Ende was situated on the coast. The views on the ride to Ende had been beautiful. Frothing waves rising out of bright blue waters had crashed onto the rocky shore. Palm trees had sheltered the road. Beyond Ende, the road curved up into the mountains. We had quickly lost sight of the sea. There were still plenty of trees. It was toward the end of the ride, with a view of the setting sun, that the views became beautiful again. Now and then I got to see great lengths of the serpentine road surrounded by vegetation or sheer drops on either sides. The next day would bring better views, if I made it.

Indonesian coastline; this was taken in Lombok, not Flores
Indonesian coastline; this was taken in Lombok, not Flores

I reflected again on the foolishness of my enterprise. Why had I chosen to take the scooter on a mountain road long after the last shared taxi had left? Had it been worth risking my life, knowing that I would have to go fast or risk travelling after sunset? Had it been the cheapness of the fare? What price had I put on my life? Had I just been so desperate to maximise my vacation-time that I would put myself in danger for it? Or was it an unthinking risk that, once begun, I had egoistically decided not to end because of the perceived embarrassment it would bring me?

At the one hour mark we had covered about forty five kilometres. The roads had improved considerably and concerns for my safety had slowly begun to vanish. We were going to make it before sundown too. Other things came back to my mind. Why did the man show ‘three’ when I asked him how long it would take? We were five minutes from Moni if I had the distance right.

And what about the money? Ten thousand rupiah made no sense. Had he given me a false number that he would change later? Was there really such a thing as a driver who earned solely on hotel commissions? Could it be possible that he had meant one hundred thousand? If he had, I would have stayed the night in Ende and taken a shared taxi in the morning. I had ensured that I would not be tricked to a ridiculous price by showing him the number on my phone. He had agreed to it.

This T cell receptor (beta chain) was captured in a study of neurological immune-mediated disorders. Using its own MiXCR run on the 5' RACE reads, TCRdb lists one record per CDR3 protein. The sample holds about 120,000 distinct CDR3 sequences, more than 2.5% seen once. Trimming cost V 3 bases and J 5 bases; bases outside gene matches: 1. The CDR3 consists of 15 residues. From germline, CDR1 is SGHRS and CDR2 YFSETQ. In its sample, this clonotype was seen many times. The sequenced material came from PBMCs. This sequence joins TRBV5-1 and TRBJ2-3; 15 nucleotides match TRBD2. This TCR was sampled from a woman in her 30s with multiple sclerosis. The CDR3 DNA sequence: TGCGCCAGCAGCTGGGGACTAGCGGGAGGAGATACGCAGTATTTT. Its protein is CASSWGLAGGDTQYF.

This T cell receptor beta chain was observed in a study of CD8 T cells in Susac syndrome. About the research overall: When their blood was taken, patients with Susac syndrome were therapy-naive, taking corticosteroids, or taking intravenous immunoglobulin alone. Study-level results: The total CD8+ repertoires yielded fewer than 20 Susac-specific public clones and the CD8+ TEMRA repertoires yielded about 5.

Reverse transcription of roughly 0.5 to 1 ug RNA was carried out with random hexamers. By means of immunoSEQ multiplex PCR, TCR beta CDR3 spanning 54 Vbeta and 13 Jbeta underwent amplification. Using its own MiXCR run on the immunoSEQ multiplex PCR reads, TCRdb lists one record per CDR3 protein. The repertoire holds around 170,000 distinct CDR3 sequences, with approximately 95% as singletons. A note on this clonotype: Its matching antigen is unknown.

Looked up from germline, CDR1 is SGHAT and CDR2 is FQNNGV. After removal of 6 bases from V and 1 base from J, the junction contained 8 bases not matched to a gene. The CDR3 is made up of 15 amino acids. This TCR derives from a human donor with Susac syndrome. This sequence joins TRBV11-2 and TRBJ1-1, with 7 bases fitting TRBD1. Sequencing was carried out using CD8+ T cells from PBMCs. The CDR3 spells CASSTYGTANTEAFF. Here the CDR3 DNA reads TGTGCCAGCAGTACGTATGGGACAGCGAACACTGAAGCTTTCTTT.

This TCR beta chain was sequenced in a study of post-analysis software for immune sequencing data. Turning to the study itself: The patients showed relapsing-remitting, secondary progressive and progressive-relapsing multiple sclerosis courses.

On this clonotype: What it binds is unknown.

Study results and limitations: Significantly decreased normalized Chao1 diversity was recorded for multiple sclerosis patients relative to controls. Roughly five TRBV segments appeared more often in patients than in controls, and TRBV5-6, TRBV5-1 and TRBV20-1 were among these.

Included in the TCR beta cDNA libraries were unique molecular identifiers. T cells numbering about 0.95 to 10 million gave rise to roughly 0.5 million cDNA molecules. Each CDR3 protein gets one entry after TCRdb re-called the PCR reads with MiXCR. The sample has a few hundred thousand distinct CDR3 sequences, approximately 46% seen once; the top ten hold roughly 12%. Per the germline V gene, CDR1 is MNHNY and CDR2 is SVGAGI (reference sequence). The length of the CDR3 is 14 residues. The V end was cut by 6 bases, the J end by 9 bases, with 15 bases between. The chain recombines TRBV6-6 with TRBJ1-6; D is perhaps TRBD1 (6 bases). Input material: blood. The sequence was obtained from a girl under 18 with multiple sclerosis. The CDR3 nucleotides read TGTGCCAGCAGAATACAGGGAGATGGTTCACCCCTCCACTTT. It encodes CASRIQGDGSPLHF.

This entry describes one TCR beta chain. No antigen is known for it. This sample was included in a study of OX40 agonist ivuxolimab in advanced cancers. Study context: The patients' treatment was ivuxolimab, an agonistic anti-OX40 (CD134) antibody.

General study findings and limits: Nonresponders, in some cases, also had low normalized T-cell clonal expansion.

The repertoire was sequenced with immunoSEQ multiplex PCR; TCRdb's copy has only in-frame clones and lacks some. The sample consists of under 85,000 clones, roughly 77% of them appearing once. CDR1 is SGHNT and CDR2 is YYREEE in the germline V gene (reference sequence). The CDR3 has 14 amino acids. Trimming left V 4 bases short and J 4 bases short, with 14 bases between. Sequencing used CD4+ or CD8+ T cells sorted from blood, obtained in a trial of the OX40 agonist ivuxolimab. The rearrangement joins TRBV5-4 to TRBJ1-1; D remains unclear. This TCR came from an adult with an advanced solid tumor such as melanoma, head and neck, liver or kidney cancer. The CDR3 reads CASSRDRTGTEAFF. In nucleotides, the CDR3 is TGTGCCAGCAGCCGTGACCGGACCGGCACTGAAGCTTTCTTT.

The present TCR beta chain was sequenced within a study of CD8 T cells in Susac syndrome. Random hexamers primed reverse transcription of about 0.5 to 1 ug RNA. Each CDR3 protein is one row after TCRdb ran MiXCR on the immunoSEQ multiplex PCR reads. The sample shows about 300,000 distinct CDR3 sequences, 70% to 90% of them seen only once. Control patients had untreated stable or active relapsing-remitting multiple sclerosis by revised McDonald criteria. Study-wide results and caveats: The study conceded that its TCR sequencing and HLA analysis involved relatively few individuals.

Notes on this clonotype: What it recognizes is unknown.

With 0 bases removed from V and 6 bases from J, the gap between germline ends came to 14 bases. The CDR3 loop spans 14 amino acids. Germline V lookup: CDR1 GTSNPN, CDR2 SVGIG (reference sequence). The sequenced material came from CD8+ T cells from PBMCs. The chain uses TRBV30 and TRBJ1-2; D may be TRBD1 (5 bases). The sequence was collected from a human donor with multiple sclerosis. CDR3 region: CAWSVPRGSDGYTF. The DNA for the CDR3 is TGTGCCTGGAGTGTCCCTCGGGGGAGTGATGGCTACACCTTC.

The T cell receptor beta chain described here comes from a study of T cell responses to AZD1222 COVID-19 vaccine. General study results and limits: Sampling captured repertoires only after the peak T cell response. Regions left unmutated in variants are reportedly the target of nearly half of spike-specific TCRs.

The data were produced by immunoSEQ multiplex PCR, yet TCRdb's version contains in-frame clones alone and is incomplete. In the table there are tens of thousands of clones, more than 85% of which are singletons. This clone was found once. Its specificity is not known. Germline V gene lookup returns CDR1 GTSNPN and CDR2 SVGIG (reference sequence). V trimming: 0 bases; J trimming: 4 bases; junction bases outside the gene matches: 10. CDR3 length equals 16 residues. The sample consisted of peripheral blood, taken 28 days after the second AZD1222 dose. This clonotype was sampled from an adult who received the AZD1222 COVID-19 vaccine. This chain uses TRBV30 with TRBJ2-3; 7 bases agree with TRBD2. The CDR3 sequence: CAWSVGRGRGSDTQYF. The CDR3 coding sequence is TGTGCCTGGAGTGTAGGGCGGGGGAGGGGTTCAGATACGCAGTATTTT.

The fields of Moni
The fields of Moni

We arrived at a beautiful village with the sun low in the sky. I got off the scooter and handed the man a ten thousand rupiah note. He gave me a bemused expression. Here it comes.

“No.”

“You said ten thousand.” I punched the number into my phone and showed it to him.

“No”, said the man. He took out his own phone and punched in ‘100000’.

Did I mention that I had really had it with the Indonesian travel industry? If I had to make a judgment as to whether the driver was a fool who had made an honest mistake with one zero or a con man out to cheat tourists I would have gone with con man any day. 

A local guest house owner came to intercede. The driver made a plea to him in their language. The new guy told me that ten thousand was ridiculous and that the cost to get to Moni was much higher. It was not something that I did not know. He told me that one hundred thousand was a fair price. I told him that I would have taken a cab the next day instead of putting my life at risk on a scooter up the mountain. Eventually I caved. I handed the man three more ten thousand rupiah notes. He refused to take it. I left them on his scooter and walked away.

I asked the local to show me his rooms. I would start at his place and then hunt around for a cheaper place. The driver followed us.

“Please, no hundred. Fifty. I happy.” He didn’t need the full hundred but would be glad to get at least fifty. He pleaded and smiled.

“No. I’m not giving you any more.”

I walked away from him to check out the next guest house. This ride had never really looked like it would have a happy ending, but I did survive.